Brad Dokken is a reporter and editor of the Herald's Sunday Northland Outdoors pages. Dokken joined the Herald company in November 1985 as a copy editor for Agweek magazine and joined the Herald staff in 1989. He worked as a copy editor in the features and news departments before becoming outdoors editor in 1998. He also writes a blog called Compass Points. A Roseau, Minn., native, Dokken is a graduate of Bemidji State University.
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I'd barely gotten into the woods when I saw the two dogs, German shorthair pointers working the brush to perhaps flush out a ruffed grouse for the father and son whose voices I could hear nearby. The dogs saw me and stopped in the middle of the trail, not quite sure what to think about the intruder who now stood in front of them. They stood their ground but didn't bark. In my experience, GSPs—as German shorthairs often are called—aren't known for their aggressiveness so I wasn't particularly concerned. Still, I wasn't about to take any chances.
It had to happen sooner or later, Mitchell Benson figured: A deer would walk within shooting range and he'd be able to activate the trigger of his crossbow. He figured correctly. When a small buck walked into view late Sunday, Oct. 8 on a food plot his family had planted and cared for south of Karlstad, Minn., Benson made the opportunity count. So ended a quest that began some two years earlier, when Benson was able to deer hunt for the first time since a May 2006 accident left him paralyzed from the neck down.
Preston Lundbohm, 12, of Roseau, Minn., shot this buck in Roseau County during the opening weekend of Minnesota’s firearms deer season. Click on the image to see the complete photo.
When Tommy Sullivan transferred to Grand Forks Air Force Base in 2012 from Edwards AFB in California, he bought a new .30-06 rifle in hopes of drawing a tag for North Dakota's regular deer gun season, which opens at noon Friday. He's still hoping. "I haven't even shot at a deer with it yet," said Sullivan, 31, a technical sergeant who lives near Thompson, N.D. As deer gun licenses become more difficult to draw—a trend that coincided with loss of habitat and declining deer populations—more North Dakota hunters are taking up archery hunting.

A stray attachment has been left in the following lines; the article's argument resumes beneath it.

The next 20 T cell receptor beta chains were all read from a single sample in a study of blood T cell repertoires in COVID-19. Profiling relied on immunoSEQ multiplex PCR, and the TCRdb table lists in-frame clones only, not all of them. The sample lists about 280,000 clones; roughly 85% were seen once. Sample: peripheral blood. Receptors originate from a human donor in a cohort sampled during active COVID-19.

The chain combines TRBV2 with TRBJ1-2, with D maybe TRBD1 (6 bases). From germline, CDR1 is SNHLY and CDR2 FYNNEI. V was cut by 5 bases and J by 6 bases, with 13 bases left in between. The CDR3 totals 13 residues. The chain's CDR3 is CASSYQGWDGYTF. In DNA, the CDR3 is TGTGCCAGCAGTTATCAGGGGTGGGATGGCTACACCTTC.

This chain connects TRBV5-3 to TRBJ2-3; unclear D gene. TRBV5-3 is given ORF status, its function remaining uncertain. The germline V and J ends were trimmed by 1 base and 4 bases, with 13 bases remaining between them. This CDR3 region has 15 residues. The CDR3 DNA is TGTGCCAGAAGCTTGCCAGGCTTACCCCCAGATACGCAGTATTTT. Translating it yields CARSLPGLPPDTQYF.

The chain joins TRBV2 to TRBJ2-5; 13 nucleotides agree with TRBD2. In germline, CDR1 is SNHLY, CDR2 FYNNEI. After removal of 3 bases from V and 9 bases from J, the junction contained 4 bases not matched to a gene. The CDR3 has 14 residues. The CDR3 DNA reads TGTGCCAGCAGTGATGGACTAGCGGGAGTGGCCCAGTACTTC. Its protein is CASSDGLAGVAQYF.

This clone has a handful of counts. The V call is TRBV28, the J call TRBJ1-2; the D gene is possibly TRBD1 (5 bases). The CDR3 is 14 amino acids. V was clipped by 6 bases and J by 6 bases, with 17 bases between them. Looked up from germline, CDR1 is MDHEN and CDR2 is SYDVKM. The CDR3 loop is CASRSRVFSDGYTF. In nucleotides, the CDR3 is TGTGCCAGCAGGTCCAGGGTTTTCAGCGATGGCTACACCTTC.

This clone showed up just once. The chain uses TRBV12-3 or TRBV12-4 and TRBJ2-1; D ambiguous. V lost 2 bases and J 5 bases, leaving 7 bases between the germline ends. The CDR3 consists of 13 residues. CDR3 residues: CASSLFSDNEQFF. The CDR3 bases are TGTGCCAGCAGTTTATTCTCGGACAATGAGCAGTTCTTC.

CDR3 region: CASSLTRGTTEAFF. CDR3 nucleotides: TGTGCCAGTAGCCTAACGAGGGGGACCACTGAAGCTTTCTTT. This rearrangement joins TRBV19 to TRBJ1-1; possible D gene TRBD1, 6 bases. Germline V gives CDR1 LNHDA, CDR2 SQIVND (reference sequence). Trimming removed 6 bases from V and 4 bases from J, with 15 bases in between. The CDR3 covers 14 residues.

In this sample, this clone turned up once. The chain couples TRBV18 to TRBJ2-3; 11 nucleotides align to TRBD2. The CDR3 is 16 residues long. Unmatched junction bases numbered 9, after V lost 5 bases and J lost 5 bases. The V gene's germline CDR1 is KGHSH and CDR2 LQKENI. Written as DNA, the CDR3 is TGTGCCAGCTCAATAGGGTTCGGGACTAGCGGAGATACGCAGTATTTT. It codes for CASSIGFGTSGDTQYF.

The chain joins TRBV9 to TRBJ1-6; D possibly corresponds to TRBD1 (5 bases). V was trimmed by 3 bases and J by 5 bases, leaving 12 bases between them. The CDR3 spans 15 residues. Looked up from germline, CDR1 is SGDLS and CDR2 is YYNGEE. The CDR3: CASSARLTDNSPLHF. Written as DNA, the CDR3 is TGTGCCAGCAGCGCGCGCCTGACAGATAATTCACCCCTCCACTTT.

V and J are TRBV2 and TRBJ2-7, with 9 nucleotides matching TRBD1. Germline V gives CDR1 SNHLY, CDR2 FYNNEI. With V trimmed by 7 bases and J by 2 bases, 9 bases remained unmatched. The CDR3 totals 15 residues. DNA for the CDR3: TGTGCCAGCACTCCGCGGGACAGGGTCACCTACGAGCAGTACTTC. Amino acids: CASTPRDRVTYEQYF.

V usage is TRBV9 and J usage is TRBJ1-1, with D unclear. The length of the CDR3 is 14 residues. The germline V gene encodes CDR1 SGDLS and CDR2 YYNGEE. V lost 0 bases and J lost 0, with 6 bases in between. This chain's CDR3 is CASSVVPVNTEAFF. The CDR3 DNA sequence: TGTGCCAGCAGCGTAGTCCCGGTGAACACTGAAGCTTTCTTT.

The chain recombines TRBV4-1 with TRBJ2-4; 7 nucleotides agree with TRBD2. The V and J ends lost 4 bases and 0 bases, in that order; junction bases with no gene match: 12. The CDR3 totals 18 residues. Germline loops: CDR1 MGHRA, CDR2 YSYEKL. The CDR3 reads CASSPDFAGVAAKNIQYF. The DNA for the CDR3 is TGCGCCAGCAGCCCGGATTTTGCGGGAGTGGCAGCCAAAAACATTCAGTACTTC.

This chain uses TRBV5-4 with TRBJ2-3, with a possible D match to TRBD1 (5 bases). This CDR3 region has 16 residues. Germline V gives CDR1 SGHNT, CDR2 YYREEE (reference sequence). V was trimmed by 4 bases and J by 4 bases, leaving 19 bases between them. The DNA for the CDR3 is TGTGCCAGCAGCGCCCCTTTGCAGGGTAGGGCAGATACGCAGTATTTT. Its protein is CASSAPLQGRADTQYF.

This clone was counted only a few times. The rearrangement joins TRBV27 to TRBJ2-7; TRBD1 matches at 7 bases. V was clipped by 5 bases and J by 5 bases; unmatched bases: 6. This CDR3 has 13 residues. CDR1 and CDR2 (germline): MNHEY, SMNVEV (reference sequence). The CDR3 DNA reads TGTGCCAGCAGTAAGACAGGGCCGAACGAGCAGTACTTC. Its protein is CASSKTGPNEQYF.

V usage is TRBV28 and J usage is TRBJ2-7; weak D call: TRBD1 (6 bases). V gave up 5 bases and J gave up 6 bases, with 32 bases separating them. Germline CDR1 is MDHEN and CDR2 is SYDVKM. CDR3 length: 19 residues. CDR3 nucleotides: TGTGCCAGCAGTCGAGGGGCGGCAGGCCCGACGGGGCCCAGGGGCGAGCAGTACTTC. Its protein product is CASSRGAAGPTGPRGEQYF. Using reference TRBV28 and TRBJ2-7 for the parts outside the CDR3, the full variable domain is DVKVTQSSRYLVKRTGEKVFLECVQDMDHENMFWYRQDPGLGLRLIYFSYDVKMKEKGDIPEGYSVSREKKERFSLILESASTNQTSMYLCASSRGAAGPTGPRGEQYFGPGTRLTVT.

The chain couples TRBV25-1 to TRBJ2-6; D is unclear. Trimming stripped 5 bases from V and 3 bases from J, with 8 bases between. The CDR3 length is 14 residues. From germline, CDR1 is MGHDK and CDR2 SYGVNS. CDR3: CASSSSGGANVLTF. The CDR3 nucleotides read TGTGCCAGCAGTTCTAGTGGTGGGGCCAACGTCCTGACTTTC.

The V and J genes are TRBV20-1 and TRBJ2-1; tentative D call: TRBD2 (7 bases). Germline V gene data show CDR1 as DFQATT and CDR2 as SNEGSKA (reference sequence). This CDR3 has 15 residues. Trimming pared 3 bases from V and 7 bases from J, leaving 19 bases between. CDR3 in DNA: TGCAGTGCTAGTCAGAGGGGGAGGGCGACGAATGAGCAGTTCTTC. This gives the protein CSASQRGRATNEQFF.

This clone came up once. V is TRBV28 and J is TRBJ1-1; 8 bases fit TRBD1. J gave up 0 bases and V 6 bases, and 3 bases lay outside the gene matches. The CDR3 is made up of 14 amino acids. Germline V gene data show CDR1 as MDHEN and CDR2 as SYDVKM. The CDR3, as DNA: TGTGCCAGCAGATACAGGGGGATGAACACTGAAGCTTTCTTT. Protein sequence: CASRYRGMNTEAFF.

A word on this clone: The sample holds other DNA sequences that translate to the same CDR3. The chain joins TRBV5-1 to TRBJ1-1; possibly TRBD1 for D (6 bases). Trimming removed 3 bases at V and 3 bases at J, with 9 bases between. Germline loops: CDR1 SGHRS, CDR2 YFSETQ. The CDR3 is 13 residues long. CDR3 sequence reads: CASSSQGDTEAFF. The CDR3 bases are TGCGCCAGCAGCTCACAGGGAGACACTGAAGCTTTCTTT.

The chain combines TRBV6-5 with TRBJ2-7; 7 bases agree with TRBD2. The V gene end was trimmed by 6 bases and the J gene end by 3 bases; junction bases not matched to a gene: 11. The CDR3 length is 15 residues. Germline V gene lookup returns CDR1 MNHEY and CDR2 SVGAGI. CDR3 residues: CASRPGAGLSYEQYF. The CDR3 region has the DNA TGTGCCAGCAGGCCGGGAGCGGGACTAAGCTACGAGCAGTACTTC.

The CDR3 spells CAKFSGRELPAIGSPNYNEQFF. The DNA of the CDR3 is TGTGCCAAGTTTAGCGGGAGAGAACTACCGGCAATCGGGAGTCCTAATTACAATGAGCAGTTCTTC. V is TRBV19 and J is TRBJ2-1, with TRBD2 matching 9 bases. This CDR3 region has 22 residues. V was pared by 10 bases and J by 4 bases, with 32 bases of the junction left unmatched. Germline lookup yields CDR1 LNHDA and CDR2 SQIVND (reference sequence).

Noah Bry, 8, shot this button buck with his bow recently near Thompson, N.D. "(He) made a great shot, it was cool!" his dad, Mark Bry, wrote. Noah is a third-grader at Ben Franklin Elementary School in Grand Forks. "He lives for the outdoors," Mark Bry said. Click on the image to see the entire photo.
Carter Olson, 11, Grand Forks, shot this buck in Kittson County during the snowy opening weekend of Minnesota's firearms deer season. The buck was Carter's largest to date, his dad, Brad Olson, said, and they're having a shoulder mount made of the buck. Carter is in the fifth grade at J Nelson Kelly Elementary School in Grand Forks.
Walleye kept 8-pound minimum • 14½ pounds (33 inches)—Daryl Lorenzen, St. Thomas, N.D., Rainy River. • 27, 25 and 25 inches—Leslie Ann Handyside, Fosston, Minn., Winnipeg River. Report your big fish tales to Brad Dokken at firstname.lastname@example.org , by phone at (701) 780-1148 or toll-free (800) 477-6572 ext. 148, or mail to Brad Dokken, c/o The Grand Forks Herald, 375 Second Ave. N., Box 6008, Grand Forks ND 58206-6008. Please include the angler's town of residence and whether the fish was kept or released.
Hunters who were fortunate enough to draw a North Dakota deer gun license this fall should have a decent shot at bagging a deer, officials say. In that sense, the deer season outlook is similar to the past couple of years, said Jeb Williams, wildlife chief for the North Dakota Game and Fish Department in Bismarck. North Dakota's 16½-day deer gun season opens at noon Friday, Nov. 10 and continues through Sunday, Nov. 26.
This isn't a deer hunting story, as such, but as memorable buck encounters go, it ranks right up there for Paul Edman, Richard Edman and Dan Edman—three brothers who grew up in Warren, Minn., and were attending Bemidji State University at the time. Dan Edman, who teaches construction electricity at Northland Community and Technical College in East Grand Forks and still lives in Warren, reached out to share the story of the day back in the early '70s when he and his two older brothers rescued a buck in distress. Without their help, the deer likely would have perished.
To get an event in the Outdoors calendar, contact Brad Dokken at (701) 780-1148, (800) 477-6572 ext. 148 or by email at email@example.com . Deadline is 5 p.m. Thursdays. Events • Thursday: Grand Forks Audubon, 6:45 p.m., East Grand Forks Campbell Library, 422 Fourth St. NW, East Grand Forks. Grand Forks birding expert Dave Lambeth is guest speaker and will discuss "Exploring the Grasslands, Wetlands, Sloughs and Coulees of the Grand Forks County Outback." Event is free and all are welcome to attend.